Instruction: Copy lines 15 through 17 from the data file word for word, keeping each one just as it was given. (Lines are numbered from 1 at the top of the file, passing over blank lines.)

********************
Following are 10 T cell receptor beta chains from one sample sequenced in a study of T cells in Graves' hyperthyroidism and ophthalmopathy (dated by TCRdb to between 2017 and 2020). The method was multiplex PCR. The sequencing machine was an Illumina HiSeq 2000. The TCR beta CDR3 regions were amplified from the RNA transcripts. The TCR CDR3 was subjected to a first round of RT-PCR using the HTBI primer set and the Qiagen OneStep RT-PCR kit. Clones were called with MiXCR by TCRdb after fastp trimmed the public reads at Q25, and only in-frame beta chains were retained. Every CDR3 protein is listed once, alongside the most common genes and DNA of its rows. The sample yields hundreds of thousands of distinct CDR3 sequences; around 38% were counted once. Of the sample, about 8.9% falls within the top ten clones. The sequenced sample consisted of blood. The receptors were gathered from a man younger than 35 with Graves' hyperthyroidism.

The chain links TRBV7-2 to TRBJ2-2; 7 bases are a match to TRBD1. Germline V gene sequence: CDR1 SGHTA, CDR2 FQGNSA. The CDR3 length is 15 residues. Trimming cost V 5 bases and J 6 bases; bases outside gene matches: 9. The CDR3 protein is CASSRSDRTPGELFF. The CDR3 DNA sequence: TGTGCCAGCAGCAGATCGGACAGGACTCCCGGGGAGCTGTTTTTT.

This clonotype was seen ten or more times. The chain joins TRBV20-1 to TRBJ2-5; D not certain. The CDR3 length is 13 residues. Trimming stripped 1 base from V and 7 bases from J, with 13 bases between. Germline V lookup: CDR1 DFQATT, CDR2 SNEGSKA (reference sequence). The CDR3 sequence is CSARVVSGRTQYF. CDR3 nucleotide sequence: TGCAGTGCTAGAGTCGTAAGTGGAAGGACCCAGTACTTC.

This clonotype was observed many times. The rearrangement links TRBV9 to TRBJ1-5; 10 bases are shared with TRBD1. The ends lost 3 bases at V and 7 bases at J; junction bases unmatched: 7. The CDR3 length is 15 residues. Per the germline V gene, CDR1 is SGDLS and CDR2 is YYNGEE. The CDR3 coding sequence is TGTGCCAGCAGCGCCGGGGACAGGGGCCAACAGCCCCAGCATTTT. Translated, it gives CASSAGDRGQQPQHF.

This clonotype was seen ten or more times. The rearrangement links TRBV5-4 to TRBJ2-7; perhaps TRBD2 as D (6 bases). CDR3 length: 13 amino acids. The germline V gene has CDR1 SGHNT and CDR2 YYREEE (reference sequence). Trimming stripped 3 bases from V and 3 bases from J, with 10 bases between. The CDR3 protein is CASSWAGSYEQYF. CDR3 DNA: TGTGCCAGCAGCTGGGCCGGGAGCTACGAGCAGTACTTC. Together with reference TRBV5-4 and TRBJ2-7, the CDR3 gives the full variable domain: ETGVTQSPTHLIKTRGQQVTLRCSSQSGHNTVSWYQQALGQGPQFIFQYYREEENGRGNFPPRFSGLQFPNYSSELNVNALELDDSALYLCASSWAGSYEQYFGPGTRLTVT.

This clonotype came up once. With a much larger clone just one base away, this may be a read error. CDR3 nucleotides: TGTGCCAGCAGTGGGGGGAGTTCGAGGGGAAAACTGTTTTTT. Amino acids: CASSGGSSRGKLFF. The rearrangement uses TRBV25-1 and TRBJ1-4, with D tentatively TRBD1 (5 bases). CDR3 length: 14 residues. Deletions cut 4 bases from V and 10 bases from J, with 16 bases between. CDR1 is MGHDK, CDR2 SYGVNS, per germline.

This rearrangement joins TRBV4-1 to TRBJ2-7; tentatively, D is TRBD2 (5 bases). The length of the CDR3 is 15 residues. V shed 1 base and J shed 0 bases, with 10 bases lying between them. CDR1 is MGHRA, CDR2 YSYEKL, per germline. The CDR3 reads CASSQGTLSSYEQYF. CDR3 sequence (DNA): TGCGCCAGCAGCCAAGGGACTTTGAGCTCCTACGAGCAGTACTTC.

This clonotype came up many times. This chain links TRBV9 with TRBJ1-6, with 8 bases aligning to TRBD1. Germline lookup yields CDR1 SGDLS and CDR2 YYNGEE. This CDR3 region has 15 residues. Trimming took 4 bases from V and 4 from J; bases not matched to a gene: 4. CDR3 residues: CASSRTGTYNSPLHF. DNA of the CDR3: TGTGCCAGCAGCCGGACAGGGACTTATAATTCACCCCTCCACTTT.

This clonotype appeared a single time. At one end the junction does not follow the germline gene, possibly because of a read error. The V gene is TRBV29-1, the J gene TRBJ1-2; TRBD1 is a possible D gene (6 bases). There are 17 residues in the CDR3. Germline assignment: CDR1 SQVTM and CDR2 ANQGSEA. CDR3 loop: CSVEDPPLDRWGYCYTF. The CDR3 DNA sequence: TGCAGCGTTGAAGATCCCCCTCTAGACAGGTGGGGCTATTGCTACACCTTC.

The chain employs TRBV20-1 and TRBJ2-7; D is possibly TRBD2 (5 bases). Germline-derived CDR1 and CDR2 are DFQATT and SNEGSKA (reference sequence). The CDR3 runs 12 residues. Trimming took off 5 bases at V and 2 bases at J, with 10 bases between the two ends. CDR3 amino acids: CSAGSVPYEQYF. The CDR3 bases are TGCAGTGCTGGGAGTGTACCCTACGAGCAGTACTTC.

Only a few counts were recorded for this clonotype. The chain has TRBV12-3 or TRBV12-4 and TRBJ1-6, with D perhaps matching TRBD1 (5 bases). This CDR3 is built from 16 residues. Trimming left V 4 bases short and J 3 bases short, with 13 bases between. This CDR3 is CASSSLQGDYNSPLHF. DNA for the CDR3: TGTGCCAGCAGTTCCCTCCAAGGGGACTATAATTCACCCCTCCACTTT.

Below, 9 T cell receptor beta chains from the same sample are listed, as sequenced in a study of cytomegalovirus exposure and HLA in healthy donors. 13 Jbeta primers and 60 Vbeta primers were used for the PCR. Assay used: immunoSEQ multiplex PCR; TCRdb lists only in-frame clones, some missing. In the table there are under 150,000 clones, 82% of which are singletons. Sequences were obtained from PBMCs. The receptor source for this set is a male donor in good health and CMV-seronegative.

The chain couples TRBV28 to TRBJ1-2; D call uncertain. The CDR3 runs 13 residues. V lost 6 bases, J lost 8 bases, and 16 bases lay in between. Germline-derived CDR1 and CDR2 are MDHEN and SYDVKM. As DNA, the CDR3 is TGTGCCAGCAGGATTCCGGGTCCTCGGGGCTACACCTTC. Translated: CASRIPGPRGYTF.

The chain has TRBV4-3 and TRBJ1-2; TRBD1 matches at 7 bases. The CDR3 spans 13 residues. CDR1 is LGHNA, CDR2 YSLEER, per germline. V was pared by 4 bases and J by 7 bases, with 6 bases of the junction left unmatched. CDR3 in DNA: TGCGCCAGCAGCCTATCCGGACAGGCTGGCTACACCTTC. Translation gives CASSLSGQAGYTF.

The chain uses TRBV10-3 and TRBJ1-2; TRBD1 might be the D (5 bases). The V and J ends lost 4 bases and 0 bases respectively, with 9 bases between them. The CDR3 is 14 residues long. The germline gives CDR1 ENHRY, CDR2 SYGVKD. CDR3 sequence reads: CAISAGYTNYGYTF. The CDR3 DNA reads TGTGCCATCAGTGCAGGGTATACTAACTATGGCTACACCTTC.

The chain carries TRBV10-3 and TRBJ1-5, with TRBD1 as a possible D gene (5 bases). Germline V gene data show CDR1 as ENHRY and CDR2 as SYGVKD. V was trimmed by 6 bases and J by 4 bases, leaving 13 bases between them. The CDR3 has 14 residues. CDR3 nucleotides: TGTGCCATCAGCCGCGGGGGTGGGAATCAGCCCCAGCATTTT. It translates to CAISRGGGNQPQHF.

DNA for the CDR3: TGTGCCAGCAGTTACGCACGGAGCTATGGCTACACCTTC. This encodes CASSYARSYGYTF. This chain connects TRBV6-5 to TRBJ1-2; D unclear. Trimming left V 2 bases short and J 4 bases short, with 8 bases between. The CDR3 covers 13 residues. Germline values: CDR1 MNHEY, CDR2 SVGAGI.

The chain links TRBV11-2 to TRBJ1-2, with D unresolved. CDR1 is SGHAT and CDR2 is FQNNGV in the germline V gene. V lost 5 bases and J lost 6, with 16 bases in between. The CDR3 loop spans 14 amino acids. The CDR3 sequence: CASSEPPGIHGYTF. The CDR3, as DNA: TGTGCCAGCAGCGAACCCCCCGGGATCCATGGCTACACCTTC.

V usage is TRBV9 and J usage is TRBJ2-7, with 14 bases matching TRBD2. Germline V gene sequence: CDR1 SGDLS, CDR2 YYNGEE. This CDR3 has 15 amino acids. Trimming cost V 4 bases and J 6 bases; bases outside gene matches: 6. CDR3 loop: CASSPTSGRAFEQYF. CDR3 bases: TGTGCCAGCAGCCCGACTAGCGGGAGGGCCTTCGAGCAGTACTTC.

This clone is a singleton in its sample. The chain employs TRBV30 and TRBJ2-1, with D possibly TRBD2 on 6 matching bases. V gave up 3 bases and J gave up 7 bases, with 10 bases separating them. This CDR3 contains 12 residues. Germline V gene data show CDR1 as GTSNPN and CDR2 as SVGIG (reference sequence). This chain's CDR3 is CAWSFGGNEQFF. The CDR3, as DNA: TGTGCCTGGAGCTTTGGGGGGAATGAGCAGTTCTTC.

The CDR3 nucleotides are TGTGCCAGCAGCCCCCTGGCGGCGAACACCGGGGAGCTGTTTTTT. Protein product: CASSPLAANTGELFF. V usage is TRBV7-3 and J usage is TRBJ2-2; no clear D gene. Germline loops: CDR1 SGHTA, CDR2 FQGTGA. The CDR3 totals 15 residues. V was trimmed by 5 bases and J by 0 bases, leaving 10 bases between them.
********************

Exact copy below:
The chain uses TRBV10-3 and TRBJ1-2; TRBD1 might be the D (5 bases). The V and J ends lost 4 bases and 0 bases respectively, with 9 bases between them. The CDR3 is 14 residues long. The germline gives CDR1 ENHRY, CDR2 SYGVKD. CDR3 sequence reads: CAISAGYTNYGYTF. The CDR3 DNA reads TGTGCCATCAGTGCAGGGTATACTAACTATGGCTACACCTTC.

The chain carries TRBV10-3 and TRBJ1-5, with TRBD1 as a possible D gene (5 bases). Germline V gene data show CDR1 as ENHRY and CDR2 as SYGVKD. V was trimmed by 6 bases and J by 4 bases, leaving 13 bases between them. The CDR3 has 14 residues. CDR3 nucleotides: TGTGCCATCAGCCGCGGGGGTGGGAATCAGCCCCAGCATTTT. It translates to CAISRGGGNQPQHF.

DNA for the CDR3: TGTGCCAGCAGTTACGCACGGAGCTATGGCTACACCTTC. This encodes CASSYARSYGYTF. This chain connects TRBV6-5 to TRBJ1-2; D unclear. Trimming left V 2 bases short and J 4 bases short, with 8 bases between. The CDR3 covers 13 residues. Germline values: CDR1 MNHEY, CDR2 SVGAGI.